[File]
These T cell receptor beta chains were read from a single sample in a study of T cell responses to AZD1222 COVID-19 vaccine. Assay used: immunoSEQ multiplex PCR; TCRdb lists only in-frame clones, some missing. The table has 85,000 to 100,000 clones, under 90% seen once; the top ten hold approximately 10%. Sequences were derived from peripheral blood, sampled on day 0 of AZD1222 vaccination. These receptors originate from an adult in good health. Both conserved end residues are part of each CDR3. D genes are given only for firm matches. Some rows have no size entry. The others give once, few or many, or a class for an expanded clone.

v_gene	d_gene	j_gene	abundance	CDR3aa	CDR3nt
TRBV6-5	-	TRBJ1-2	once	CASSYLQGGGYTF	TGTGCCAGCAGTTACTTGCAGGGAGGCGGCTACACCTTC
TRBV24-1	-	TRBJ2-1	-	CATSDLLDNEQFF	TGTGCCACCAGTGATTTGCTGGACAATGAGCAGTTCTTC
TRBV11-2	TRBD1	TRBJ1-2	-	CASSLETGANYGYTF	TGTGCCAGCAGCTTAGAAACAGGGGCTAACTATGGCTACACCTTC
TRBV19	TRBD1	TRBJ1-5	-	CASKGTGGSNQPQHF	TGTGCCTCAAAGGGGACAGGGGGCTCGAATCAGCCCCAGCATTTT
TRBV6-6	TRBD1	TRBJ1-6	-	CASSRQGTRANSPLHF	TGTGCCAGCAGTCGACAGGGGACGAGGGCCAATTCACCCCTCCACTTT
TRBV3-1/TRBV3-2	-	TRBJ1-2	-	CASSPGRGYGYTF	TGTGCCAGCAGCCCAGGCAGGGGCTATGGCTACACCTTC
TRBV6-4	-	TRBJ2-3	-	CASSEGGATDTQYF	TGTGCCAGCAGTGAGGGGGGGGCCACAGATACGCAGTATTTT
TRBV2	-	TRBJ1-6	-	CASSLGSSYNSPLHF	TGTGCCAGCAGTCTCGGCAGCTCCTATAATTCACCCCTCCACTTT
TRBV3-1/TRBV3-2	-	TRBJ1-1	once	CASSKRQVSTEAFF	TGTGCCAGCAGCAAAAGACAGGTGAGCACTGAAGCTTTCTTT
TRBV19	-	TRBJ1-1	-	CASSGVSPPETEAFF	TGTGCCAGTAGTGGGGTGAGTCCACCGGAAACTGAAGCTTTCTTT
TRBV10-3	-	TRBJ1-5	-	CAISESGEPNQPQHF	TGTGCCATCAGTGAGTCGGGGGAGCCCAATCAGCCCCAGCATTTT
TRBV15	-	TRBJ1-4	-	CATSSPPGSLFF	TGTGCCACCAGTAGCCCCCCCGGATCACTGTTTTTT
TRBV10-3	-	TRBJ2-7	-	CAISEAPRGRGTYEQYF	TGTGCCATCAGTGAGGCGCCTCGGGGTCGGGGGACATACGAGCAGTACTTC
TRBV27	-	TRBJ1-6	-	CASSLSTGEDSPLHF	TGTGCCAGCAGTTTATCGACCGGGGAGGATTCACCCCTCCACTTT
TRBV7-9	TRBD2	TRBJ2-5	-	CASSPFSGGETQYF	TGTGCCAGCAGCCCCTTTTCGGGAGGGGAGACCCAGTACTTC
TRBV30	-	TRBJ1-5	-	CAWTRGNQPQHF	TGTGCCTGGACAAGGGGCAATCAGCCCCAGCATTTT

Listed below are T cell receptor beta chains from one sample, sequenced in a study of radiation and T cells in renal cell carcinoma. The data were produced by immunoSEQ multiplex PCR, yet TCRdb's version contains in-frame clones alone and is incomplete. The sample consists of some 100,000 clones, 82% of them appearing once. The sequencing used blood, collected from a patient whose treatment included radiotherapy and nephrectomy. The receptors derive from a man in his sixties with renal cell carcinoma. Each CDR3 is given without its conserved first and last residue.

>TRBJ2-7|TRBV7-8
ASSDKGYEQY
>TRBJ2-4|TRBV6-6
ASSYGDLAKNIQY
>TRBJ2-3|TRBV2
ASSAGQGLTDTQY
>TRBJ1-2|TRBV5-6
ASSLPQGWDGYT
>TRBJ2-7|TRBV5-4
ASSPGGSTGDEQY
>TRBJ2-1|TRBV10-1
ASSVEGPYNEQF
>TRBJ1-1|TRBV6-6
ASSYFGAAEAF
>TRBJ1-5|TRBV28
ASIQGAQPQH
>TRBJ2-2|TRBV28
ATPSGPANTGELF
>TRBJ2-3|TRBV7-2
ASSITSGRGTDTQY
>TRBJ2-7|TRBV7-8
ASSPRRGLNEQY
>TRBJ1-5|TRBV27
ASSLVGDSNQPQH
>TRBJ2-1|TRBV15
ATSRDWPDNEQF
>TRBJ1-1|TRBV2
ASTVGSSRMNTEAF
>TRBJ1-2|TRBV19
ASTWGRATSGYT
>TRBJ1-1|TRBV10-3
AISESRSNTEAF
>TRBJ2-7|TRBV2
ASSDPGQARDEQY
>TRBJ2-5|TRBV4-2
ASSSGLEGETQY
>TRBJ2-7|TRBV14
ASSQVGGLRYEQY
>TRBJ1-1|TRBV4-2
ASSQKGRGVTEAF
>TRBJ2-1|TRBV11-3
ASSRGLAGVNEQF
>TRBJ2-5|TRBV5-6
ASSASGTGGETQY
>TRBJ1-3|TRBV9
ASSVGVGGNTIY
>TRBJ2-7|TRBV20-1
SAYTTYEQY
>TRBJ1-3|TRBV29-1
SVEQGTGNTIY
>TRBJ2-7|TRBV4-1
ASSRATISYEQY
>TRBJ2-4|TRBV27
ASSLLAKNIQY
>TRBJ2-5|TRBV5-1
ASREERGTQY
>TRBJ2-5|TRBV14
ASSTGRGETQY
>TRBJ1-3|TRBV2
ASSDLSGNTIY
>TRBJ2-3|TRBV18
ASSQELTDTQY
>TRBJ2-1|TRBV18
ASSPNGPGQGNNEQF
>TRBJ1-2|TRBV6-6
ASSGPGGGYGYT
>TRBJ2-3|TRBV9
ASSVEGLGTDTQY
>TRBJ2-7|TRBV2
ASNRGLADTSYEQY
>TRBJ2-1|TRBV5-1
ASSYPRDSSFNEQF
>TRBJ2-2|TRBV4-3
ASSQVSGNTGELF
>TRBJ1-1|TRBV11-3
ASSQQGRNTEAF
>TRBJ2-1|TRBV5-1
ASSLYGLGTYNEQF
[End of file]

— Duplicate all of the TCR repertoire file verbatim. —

These T cell receptor beta chains were read from a single sample in a study of T cell responses to AZD1222 COVID-19 vaccine. Assay used: immunoSEQ multiplex PCR; TCRdb lists only in-frame clones, some missing. The table has 85,000 to 100,000 clones, under 90% seen once; the top ten hold approximately 10%. Sequences were derived from peripheral blood, sampled on day 0 of AZD1222 vaccination. These receptors originate from an adult in good health. Both conserved end residues are part of each CDR3. D genes are given only for firm matches. Some rows have no size entry. The others give once, few or many, or a class for an expanded clone.

v_gene	d_gene	j_gene	abundance	CDR3aa	CDR3nt
TRBV6-5	-	TRBJ1-2	once	CASSYLQGGGYTF	TGTGCCAGCAGTTACTTGCAGGGAGGCGGCTACACCTTC
TRBV24-1	-	TRBJ2-1	-	CATSDLLDNEQFF	TGTGCCACCAGTGATTTGCTGGACAATGAGCAGTTCTTC
TRBV11-2	TRBD1	TRBJ1-2	-	CASSLETGANYGYTF	TGTGCCAGCAGCTTAGAAACAGGGGCTAACTATGGCTACACCTTC
TRBV19	TRBD1	TRBJ1-5	-	CASKGTGGSNQPQHF	TGTGCCTCAAAGGGGACAGGGGGCTCGAATCAGCCCCAGCATTTT
TRBV6-6	TRBD1	TRBJ1-6	-	CASSRQGTRANSPLHF	TGTGCCAGCAGTCGACAGGGGACGAGGGCCAATTCACCCCTCCACTTT
TRBV3-1/TRBV3-2	-	TRBJ1-2	-	CASSPGRGYGYTF	TGTGCCAGCAGCCCAGGCAGGGGCTATGGCTACACCTTC
TRBV6-4	-	TRBJ2-3	-	CASSEGGATDTQYF	TGTGCCAGCAGTGAGGGGGGGGCCACAGATACGCAGTATTTT
TRBV2	-	TRBJ1-6	-	CASSLGSSYNSPLHF	TGTGCCAGCAGTCTCGGCAGCTCCTATAATTCACCCCTCCACTTT
TRBV3-1/TRBV3-2	-	TRBJ1-1	once	CASSKRQVSTEAFF	TGTGCCAGCAGCAAAAGACAGGTGAGCACTGAAGCTTTCTTT
TRBV19	-	TRBJ1-1	-	CASSGVSPPETEAFF	TGTGCCAGTAGTGGGGTGAGTCCACCGGAAACTGAAGCTTTCTTT
TRBV10-3	-	TRBJ1-5	-	CAISESGEPNQPQHF	TGTGCCATCAGTGAGTCGGGGGAGCCCAATCAGCCCCAGCATTTT
TRBV15	-	TRBJ1-4	-	CATSSPPGSLFF	TGTGCCACCAGTAGCCCCCCCGGATCACTGTTTTTT
TRBV10-3	-	TRBJ2-7	-	CAISEAPRGRGTYEQYF	TGTGCCATCAGTGAGGCGCCTCGGGGTCGGGGGACATACGAGCAGTACTTC
TRBV27	-	TRBJ1-6	-	CASSLSTGEDSPLHF	TGTGCCAGCAGTTTATCGACCGGGGAGGATTCACCCCTCCACTTT
TRBV7-9	TRBD2	TRBJ2-5	-	CASSPFSGGETQYF	TGTGCCAGCAGCCCCTTTTCGGGAGGGGAGACCCAGTACTTC
TRBV30	-	TRBJ1-5	-	CAWTRGNQPQHF	TGTGCCTGGACAAGGGGCAATCAGCCCCAGCATTTT

Listed below are T cell receptor beta chains from one sample, sequenced in a study of radiation and T cells in renal cell carcinoma. The data were produced by immunoSEQ multiplex PCR, yet TCRdb's version contains in-frame clones alone and is incomplete. The sample consists of some 100,000 clones, 82% of them appearing once. The sequencing used blood, collected from a patient whose treatment included radiotherapy and nephrectomy. The receptors derive from a man in his sixties with renal cell carcinoma. Each CDR3 is given without its conserved first and last residue.

>TRBJ2-7|TRBV7-8
ASSDKGYEQY
>TRBJ2-4|TRBV6-6
ASSYGDLAKNIQY
>TRBJ2-3|TRBV2
ASSAGQGLTDTQY
>TRBJ1-2|TRBV5-6
ASSLPQGWDGYT
>TRBJ2-7|TRBV5-4
ASSPGGSTGDEQY
>TRBJ2-1|TRBV10-1
ASSVEGPYNEQF
>TRBJ1-1|TRBV6-6
ASSYFGAAEAF
>TRBJ1-5|TRBV28
ASIQGAQPQH
>TRBJ2-2|TRBV28
ATPSGPANTGELF
>TRBJ2-3|TRBV7-2
ASSITSGRGTDTQY
>TRBJ2-7|TRBV7-8
ASSPRRGLNEQY
>TRBJ1-5|TRBV27
ASSLVGDSNQPQH
>TRBJ2-1|TRBV15
ATSRDWPDNEQF
>TRBJ1-1|TRBV2
ASTVGSSRMNTEAF
>TRBJ1-2|TRBV19
ASTWGRATSGYT
>TRBJ1-1|TRBV10-3
AISESRSNTEAF
>TRBJ2-7|TRBV2
ASSDPGQARDEQY
>TRBJ2-5|TRBV4-2
ASSSGLEGETQY
>TRBJ2-7|TRBV14
ASSQVGGLRYEQY
>TRBJ1-1|TRBV4-2
ASSQKGRGVTEAF
>TRBJ2-1|TRBV11-3
ASSRGLAGVNEQF
>TRBJ2-5|TRBV5-6
ASSASGTGGETQY
>TRBJ1-3|TRBV9
ASSVGVGGNTIY
>TRBJ2-7|TRBV20-1
SAYTTYEQY
>TRBJ1-3|TRBV29-1
SVEQGTGNTIY
>TRBJ2-7|TRBV4-1
ASSRATISYEQY
>TRBJ2-4|TRBV27
ASSLLAKNIQY
>TRBJ2-5|TRBV5-1
ASREERGTQY
>TRBJ2-5|TRBV14
ASSTGRGETQY
>TRBJ1-3|TRBV2
ASSDLSGNTIY
>TRBJ2-3|TRBV18
ASSQELTDTQY
>TRBJ2-1|TRBV18
ASSPNGPGQGNNEQF
>TRBJ1-2|TRBV6-6
ASSGPGGGYGYT
>TRBJ2-3|TRBV9
ASSVEGLGTDTQY
>TRBJ2-7|TRBV2
ASNRGLADTSYEQY
>TRBJ2-1|TRBV5-1
ASSYPRDSSFNEQF
>TRBJ2-2|TRBV4-3
ASSQVSGNTGELF
>TRBJ1-1|TRBV11-3
ASSQQGRNTEAF
>TRBJ2-1|TRBV5-1
ASSLYGLGTYNEQF